On the internet I find two dominant claims about phytomedicine. 1) Herbs don't do anything useful, are inert or inactive, and 2) Herbs might cause you grave harm and could interact with your medications and kill you.
The conflict between these two claims is amusing to me. If plant medicine is so worthless, then why isn't it harmless? If herbs don't do anything, then why are we so worried about them? And on the flipside, if a plant can cause drastic changes to your physiology and interact dangerously with your medications, how can it be inert and wimpy?
Plant medicine is more useful than conventional practitioners want to admit. Many would like to convince their patients to avoid plant medicine entirely, because it is unpredictable and unknown to them, and so seen as dangerous instead of helpful. It is my observation that conventional practitioners are extremely concerned about interactions between herbs and medications, while they very rarely check for interactions among the medications that they prescribe. I have studied cases in which my patients or family were prescribed many meds that are processed by the same pathways in the liver. Their physiology must have been significantly altered in ways that have certainly not been studied. Show me a drug study that gives four or more medications and measures their combined effects!! Yet it is no problem finding a baby boomer on that many meds. When people complain that herbal medicine hasn't been studied enough, remember that pharmaceutical medicine is mainly studied by the people who wish to profit from it, and that negative results are routinely swept under the carpet.
One criticism of plant medicine rings very true, and that is the inconsistency of the contents of the supplement. Plants grow differently in different places, are harvested with varying levels of care, different parts of the plants are used, different methods are used in processing them, and different kinds and amounts of fillers are added. There is tremendous variability in the amount and quality of the plant matter in any given capsule. Some contain little, if any, of what they claim to contain. There are higher quality supplements available to licensed Naturopaths, and we trust them more, but I for one intuitively trust plants more than pills.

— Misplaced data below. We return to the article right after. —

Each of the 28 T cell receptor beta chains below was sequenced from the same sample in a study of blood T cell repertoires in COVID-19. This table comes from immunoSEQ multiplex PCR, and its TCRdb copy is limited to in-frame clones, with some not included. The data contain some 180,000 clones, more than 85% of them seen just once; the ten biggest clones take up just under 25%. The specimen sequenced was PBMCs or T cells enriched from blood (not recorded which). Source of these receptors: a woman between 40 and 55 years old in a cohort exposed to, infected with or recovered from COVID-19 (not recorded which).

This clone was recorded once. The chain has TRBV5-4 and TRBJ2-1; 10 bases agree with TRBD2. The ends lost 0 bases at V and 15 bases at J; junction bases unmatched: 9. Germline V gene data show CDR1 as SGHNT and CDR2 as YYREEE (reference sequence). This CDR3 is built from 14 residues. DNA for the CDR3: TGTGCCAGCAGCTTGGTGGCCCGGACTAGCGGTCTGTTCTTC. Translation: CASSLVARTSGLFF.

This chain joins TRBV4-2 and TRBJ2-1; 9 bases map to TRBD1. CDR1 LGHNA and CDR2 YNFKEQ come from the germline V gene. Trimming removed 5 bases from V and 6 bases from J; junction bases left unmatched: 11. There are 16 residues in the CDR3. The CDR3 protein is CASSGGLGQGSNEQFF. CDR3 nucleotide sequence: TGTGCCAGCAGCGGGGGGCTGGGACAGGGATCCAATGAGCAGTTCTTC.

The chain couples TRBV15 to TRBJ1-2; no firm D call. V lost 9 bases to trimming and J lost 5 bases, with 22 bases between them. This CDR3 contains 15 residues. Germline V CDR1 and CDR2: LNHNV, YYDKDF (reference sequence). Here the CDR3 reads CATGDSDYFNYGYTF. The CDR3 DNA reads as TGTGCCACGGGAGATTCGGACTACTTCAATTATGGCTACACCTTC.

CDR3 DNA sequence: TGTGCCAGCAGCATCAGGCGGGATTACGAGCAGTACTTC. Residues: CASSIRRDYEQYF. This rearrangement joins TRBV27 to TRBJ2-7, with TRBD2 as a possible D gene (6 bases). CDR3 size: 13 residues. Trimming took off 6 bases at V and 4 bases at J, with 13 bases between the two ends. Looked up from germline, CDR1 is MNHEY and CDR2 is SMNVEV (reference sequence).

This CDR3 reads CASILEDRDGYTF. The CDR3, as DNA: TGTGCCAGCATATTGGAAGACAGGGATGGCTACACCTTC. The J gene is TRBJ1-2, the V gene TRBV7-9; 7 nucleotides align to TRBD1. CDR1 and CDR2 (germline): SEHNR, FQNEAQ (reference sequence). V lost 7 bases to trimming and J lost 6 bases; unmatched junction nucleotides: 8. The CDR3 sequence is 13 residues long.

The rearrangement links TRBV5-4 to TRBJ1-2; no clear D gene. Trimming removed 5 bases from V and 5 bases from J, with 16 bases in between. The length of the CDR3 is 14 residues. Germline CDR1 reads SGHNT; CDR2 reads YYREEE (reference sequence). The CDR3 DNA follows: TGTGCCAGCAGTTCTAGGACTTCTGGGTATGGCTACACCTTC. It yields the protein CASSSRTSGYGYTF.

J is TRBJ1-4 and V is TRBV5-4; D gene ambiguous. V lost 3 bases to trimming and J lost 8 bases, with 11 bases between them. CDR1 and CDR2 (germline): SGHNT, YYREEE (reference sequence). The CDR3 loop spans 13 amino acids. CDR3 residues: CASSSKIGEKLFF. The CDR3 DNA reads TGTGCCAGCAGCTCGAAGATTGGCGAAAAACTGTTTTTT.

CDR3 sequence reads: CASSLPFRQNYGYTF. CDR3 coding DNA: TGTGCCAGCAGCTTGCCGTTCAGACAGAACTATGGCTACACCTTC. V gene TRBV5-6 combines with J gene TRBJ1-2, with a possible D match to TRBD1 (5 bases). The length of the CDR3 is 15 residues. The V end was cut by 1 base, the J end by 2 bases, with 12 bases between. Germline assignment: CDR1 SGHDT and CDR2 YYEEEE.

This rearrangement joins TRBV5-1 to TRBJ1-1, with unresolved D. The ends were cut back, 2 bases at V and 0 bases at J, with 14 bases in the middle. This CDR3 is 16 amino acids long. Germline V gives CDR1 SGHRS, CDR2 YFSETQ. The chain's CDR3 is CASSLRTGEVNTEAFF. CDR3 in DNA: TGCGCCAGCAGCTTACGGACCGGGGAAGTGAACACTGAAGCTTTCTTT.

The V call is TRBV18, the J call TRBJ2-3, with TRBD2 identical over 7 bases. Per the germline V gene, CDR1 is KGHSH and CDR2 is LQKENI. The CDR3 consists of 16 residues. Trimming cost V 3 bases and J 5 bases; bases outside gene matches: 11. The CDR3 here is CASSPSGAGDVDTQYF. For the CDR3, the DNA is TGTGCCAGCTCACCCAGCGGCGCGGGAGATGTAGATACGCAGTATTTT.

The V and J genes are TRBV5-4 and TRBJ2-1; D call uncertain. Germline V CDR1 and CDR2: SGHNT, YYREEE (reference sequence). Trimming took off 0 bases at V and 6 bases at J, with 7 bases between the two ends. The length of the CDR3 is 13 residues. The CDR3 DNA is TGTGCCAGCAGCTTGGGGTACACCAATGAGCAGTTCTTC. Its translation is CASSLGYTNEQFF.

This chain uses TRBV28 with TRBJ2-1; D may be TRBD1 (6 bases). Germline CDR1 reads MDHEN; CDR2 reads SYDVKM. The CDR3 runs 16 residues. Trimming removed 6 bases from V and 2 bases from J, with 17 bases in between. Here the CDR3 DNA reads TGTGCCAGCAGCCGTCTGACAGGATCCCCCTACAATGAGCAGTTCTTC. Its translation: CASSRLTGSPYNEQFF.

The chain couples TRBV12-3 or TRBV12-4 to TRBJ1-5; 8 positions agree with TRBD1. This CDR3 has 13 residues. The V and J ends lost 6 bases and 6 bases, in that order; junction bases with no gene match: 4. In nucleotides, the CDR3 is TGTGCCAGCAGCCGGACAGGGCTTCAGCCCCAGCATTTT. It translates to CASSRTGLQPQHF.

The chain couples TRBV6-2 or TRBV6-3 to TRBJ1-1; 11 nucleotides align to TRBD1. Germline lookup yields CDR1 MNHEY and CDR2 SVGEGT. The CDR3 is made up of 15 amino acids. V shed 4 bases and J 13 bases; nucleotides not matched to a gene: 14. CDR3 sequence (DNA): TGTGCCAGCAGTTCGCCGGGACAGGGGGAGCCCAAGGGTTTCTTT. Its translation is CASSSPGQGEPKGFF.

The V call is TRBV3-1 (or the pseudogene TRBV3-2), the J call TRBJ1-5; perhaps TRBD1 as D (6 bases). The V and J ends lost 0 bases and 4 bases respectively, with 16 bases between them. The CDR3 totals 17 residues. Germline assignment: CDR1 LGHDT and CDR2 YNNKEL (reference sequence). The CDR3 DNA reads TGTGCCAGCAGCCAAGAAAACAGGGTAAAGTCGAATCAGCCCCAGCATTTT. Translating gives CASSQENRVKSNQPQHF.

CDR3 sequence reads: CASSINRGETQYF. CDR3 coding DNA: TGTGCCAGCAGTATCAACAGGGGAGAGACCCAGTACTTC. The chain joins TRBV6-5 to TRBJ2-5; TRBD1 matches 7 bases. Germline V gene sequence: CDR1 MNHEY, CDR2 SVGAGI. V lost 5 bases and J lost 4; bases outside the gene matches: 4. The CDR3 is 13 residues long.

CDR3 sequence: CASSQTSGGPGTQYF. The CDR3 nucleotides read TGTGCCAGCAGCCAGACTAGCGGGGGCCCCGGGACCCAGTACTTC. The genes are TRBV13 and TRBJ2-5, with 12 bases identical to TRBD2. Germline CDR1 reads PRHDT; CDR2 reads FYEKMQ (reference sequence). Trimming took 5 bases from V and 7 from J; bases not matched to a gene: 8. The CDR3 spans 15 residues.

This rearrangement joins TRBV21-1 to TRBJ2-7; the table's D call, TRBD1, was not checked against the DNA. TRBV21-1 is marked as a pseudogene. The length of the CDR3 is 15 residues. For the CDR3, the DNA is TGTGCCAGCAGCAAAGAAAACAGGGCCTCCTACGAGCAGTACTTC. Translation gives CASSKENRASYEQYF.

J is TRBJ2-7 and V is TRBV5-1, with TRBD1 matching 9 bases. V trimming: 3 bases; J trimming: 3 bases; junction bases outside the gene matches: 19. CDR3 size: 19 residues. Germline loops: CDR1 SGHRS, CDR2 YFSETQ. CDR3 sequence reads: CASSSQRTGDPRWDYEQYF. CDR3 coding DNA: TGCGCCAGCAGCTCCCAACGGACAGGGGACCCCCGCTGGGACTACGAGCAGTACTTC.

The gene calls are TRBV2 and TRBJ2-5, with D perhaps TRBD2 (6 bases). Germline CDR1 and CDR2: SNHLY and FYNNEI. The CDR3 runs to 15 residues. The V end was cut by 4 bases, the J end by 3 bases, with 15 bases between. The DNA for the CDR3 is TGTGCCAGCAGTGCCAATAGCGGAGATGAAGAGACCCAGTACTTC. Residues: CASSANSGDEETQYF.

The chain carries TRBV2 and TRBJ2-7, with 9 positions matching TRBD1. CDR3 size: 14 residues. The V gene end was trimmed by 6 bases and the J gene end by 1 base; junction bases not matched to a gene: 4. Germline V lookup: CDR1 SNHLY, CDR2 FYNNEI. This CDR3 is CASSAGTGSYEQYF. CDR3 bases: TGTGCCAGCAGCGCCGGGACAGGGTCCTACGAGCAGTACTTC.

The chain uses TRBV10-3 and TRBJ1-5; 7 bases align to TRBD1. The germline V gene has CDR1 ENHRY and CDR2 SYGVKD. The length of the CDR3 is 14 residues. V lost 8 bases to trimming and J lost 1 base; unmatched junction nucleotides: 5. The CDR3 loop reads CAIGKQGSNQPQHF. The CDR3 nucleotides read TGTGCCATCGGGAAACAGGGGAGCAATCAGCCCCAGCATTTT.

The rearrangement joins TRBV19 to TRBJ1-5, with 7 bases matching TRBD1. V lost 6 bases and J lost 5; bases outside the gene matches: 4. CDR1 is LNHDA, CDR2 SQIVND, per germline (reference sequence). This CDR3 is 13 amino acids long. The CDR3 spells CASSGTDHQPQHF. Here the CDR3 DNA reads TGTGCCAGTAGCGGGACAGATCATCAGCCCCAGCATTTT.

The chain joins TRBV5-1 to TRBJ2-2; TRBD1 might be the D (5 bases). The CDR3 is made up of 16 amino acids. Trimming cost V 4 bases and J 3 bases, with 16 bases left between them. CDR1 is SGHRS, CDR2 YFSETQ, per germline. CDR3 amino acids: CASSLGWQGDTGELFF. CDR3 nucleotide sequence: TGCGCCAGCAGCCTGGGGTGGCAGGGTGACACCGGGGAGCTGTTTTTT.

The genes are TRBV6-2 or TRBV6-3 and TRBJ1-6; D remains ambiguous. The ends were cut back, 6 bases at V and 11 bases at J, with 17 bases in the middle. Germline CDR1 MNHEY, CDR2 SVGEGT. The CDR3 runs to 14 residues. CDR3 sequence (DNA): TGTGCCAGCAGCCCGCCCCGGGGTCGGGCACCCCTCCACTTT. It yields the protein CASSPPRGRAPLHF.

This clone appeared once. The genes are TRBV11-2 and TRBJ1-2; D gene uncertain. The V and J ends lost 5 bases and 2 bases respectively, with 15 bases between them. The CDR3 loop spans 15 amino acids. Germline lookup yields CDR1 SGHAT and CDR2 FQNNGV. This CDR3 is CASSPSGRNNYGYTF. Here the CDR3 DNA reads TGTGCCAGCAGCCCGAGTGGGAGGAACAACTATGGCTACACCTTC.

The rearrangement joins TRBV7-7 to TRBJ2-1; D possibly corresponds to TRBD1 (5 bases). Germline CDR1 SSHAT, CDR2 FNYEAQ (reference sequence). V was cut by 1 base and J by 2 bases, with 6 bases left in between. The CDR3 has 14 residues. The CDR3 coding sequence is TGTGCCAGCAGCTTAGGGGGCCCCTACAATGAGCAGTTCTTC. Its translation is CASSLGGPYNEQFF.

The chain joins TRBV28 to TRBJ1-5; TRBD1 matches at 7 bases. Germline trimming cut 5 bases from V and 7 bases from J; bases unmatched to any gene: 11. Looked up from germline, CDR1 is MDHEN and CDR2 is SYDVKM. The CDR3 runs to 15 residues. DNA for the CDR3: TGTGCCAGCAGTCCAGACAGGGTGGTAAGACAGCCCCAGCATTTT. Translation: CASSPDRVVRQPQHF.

If you can't be sure of the contents of a capsule you bought on the internet, what can you be sure of? I am sure that plants contain more constituents than we have researched, more than we know about. I am sure that the whole plant often has actions that one of its components does not. All the constituents in a given plant (or combination of plants) may have a synergistic effect that we never completely understand, because of the complexity of plant matter and life itself.
So I operate on a few assumptions, based on experience and centuries-long traditions. In most cases fresh herbs are more potent that dried and processed ones. There are exceptions when processing removes a constituent that is harmful, or when a concentrate or extract really is better. But not always.
I am pretty sure, from a commonsense gardener's point of view, that I trust my dirt more than dirt in China. I happen to live where the soil is good and many plants grow. If I lived in the desert, I'd want to know that my plant medicine came from a clean place. If I'm going to buy herbs, I'd like to know what kind of care was put into its selection and care, where it grew, how it was harvested and processed, stored and delivered. I want a minimum of fillers, and I want to know what fillers they are. I want to know it all.
Most of the herbs on our study list have a very long list of traditional indications, and just a tiny little bit of actual science on a few of their constituents. A few of them have plenty of science, usually the poisonous ones. Dr Google sends warnings about avoiding this plant, because it can kill you. Tell me this: what pharmaceutical medication is not dangerous if overdosed? They all are! Toxic herbs are the most potent medicine available to an herbalist. The trick is in knowing how to dose them appropriately. The use of toxic herbs is not appropriate for lay people to attempt without guidance, and so the warnings are welcome.
Plant medicine is both more powerful than we realize, and more benign than pharmaceutical medications. Its reputation should not be marred by the offenses of a few profit-seeking supplement companies. We are designed to eat plants, touch plants, live in harmony with plants. When you sip your coffee, or put ketchup on your burger, you are partaking of plant medicine. Look out!! It might make you feel better.